Imperative drills are the major classroom activity in Total Physical Re­sponse. They are typically used to elicit physical actions and activity onhe part of the learners. Conversational dialogues are d< about 120 hours of instruction. Asher's rationale for th day conversations are highly abstract and disconnect understand them requires a rather advanced internaliza language" (1977: 95). Other class activities include rol presentations. Role plays center on everyday situation restaurant, supermarket, or gas station. The slide presei to provide a visual center for teacher narration, whic commands, and for questions to students, such as "Wh picture is the salesperson?". Reading and writing activ employed to further consolidate structures and vocabi low-ups to oral imperative drills.

Learner roles

Learners in Total Physical Response have the primary and performer. They listen attentively and respond pr mands given by the teacher. Learners are required 1 individually and collectively. Learners have little influei tent of learning, since content is determined by the te; follow the imperative-based format for lessons. Lean pected to recognize and respond to novel combinatio taught items:

Novel utterances are recombinations of constituents you ha^ training. For instance, you directed students with 'Walk to t on the chair!'. These are familiar to students since they have sponding to them. Now, will a student understand if you su ual with an unfamiliar utterance that you created by recoml: elements (e.g. 'Sit on the table!'). (Asher 1977: 31)

Learners are also required to produce novel combinatk Learners monitor and evaluate their own progress. 1 aged to speak when they feel ready to speak - that is, i basis in the language has been internalized.

Teacher roles

The teacher plays an active and direct role in Total Ph "The instructor is the director of a stage play in which the actors" (Asher 1977: 43). It is the teacher who decid who models and presents the new materials, and who s< materials for classroom use. The teacher is encouragec pared and well organized so that the lesson flows srr dictably. Asher recommends detailed lesson plans: "It is wise to writeout the exact utterances you will be using and especially the novel com­mands because the action is so fast-moving there is usually not time for you to create spontaneously" (1977: 47). Classroom interaction and turn taking is teacher rather than learner directed. Even when learners interact with other learners it is usually the teacher who initiates the interaction:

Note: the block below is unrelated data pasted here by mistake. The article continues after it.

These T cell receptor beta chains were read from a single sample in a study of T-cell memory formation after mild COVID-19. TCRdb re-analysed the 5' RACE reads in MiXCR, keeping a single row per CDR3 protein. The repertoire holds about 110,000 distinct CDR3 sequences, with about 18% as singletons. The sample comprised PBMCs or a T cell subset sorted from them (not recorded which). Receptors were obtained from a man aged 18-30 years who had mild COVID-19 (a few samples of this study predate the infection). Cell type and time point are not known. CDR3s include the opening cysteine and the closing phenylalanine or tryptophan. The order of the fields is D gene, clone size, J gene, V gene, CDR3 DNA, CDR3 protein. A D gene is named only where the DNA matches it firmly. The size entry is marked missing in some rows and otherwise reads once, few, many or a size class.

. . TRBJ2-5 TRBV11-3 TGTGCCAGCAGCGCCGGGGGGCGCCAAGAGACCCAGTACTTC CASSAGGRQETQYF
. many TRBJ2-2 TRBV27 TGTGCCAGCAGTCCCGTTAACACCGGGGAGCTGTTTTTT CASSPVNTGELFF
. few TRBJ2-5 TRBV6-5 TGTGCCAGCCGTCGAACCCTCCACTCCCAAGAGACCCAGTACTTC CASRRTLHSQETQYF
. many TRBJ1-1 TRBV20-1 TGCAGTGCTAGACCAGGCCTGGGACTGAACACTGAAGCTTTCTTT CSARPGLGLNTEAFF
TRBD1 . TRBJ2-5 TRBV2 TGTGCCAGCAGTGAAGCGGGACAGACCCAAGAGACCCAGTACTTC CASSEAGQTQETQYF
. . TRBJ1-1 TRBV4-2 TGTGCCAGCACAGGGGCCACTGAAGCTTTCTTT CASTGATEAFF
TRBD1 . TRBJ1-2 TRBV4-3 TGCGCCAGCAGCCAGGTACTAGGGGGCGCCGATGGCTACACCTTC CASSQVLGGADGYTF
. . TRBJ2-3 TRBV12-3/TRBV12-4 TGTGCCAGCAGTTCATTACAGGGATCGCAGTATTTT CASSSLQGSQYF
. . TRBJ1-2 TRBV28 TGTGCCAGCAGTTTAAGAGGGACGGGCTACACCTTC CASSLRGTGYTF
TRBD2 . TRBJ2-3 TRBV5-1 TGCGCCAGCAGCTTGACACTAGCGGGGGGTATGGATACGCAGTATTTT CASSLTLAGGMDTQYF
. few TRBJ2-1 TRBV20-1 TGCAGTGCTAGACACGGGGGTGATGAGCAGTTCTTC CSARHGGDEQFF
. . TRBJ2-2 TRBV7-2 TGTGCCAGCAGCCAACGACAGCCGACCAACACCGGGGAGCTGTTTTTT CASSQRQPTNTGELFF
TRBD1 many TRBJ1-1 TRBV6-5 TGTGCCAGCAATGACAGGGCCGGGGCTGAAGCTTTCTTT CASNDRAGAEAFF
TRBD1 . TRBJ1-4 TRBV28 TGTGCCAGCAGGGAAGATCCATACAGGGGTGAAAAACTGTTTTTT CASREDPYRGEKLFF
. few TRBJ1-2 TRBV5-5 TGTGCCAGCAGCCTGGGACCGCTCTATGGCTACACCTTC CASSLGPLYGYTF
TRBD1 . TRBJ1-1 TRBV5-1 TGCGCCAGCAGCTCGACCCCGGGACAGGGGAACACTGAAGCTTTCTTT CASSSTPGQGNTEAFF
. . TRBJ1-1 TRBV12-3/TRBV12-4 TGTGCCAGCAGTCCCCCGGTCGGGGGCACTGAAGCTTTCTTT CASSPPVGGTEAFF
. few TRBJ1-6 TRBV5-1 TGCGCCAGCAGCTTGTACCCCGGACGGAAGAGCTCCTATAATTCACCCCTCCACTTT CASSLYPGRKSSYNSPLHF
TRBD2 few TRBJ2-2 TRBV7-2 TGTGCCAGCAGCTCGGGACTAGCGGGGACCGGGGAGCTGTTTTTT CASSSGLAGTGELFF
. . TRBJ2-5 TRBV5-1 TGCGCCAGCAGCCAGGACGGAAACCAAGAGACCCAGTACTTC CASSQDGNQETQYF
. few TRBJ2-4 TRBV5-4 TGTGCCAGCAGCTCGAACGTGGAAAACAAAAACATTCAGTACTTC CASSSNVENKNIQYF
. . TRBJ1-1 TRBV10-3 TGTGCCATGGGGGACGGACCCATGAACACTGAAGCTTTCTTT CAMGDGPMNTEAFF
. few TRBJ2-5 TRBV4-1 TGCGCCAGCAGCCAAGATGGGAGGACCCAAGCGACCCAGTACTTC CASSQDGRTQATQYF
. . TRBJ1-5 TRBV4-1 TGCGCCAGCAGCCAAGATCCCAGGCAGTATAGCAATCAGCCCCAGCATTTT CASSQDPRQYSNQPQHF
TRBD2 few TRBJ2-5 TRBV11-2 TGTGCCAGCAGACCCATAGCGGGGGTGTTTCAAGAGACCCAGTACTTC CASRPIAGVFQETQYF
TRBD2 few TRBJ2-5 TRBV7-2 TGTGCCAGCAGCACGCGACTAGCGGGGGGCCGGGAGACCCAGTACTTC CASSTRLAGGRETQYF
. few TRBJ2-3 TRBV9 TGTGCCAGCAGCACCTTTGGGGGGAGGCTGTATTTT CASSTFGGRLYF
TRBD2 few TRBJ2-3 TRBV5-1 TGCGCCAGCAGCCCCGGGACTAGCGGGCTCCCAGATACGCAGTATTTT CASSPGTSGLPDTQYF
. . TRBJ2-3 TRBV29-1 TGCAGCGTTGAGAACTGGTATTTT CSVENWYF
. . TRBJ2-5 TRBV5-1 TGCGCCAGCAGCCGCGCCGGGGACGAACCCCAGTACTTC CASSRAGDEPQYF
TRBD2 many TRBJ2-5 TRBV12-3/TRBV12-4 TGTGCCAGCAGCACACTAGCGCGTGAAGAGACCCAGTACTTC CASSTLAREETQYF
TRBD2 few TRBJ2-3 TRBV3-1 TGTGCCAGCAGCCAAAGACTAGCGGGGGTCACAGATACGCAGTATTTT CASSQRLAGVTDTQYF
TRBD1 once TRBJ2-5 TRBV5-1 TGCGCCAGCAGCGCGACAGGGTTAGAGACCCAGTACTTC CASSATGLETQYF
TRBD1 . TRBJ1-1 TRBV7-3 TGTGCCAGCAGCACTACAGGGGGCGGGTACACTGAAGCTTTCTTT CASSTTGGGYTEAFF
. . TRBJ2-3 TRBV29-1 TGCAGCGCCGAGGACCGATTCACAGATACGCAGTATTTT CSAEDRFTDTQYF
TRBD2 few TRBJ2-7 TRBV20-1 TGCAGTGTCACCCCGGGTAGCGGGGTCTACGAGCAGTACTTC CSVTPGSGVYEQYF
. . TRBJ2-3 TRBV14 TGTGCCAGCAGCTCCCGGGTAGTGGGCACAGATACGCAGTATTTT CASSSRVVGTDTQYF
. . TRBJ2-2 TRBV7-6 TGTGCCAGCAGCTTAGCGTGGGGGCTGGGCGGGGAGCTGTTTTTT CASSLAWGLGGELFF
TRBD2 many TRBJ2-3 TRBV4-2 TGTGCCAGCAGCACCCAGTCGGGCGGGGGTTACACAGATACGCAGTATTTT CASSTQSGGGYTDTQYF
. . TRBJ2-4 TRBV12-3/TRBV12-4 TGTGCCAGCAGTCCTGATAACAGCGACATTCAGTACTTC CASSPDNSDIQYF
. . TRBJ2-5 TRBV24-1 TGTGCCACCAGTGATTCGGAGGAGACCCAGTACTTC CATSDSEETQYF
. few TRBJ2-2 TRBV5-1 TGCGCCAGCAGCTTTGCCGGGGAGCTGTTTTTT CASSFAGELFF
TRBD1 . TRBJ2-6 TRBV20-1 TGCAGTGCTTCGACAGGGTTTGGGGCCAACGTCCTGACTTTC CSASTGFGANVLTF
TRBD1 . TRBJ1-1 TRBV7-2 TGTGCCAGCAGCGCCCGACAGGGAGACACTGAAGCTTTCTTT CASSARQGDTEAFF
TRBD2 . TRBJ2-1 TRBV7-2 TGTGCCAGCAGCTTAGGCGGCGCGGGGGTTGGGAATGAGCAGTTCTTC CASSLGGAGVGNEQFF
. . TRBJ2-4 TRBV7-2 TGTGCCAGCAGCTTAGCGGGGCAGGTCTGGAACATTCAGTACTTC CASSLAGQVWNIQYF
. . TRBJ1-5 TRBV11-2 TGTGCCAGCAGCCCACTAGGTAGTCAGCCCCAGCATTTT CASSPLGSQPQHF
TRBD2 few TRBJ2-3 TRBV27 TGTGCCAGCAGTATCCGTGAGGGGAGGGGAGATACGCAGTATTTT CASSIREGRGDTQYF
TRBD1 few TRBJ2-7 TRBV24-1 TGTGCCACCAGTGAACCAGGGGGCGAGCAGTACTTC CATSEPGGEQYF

Teacher: Maria, pick up the box of rice and hand it to Miguel and ask Miguel to read the price.

Asher stresses, however, that the teacher's role is not so much to teach as to provide opportunities for learning. The teacher has the responsi­bility of providing the best kind of exposure to language so that the learner can internalize the basic rules of the target language. Thus the teacher controls the language input the learners receive, providing the raw material for the "cognitive map" that the learners will construct in their own minds. The teacher should also allow speaking abilities to develop in learners at the learners' own natural pace.

In giving feedback to learners, the teacher should follow the example of parents giving feedback to their children. At first, parents correct very little, but as the child grows older, parents are said to tolerate fewer mistakes in speech. Similarly teachers should refrain from too much correction in the early stages and should not interrupt to correct errors, since this will inhibit learners. As time goes on, however, more teacher intervention is expected, as the learners' speech becomes "fine tuned."

Asher cautions teachers about preconceptions that he feels could hinder the successful implementation of TPR principles. First, he cautions against the "illusion of simplicity," where the teacher underestimates the diffi­culties involved in learning a foreign language. This results in progressing at too fast a pace and failing to provide a gradual transition from one teaching stage to another. The teacher should also avoid having too narrow a tolerance for errors in speaking.

You begin with a wide tolerance for student speech errors, but as training progresses, the tolerance narrows. Remember that as students progress in their training, more and more attention units are freed to process feedback from the instructor. In the beginning, almost no attention units are available to hear the instructor's attempts to correct distortions in speech. All attention is directed to producing utterances. Therefore the student cannot attend effi­ciently to the instructor's corrections. (Asher 1977: 27)

The role of instructional materials

 

There is generally no basic text in a Total Physical Response course. Materials and realia play an increasing role, however, in later learning stages. For absolute beginners, lessons may not require the use of materials, since the teacher's voice, actions, and gestures may be a sufficient basis for classroom activities. Later the teacher may use common class­room objects, such as books, pens, cups, furniture. As the course de­velops, the teacher will need to make or collect supporting materials to support teaching points. These may include pictures, realia, slides, and word charts. Asher has developed TPR student kits that focus on specific situations, such as the home, the supermarket, the beach. Students may use the kits to construct scenes (e.g., 'Put the stove in the kitchen").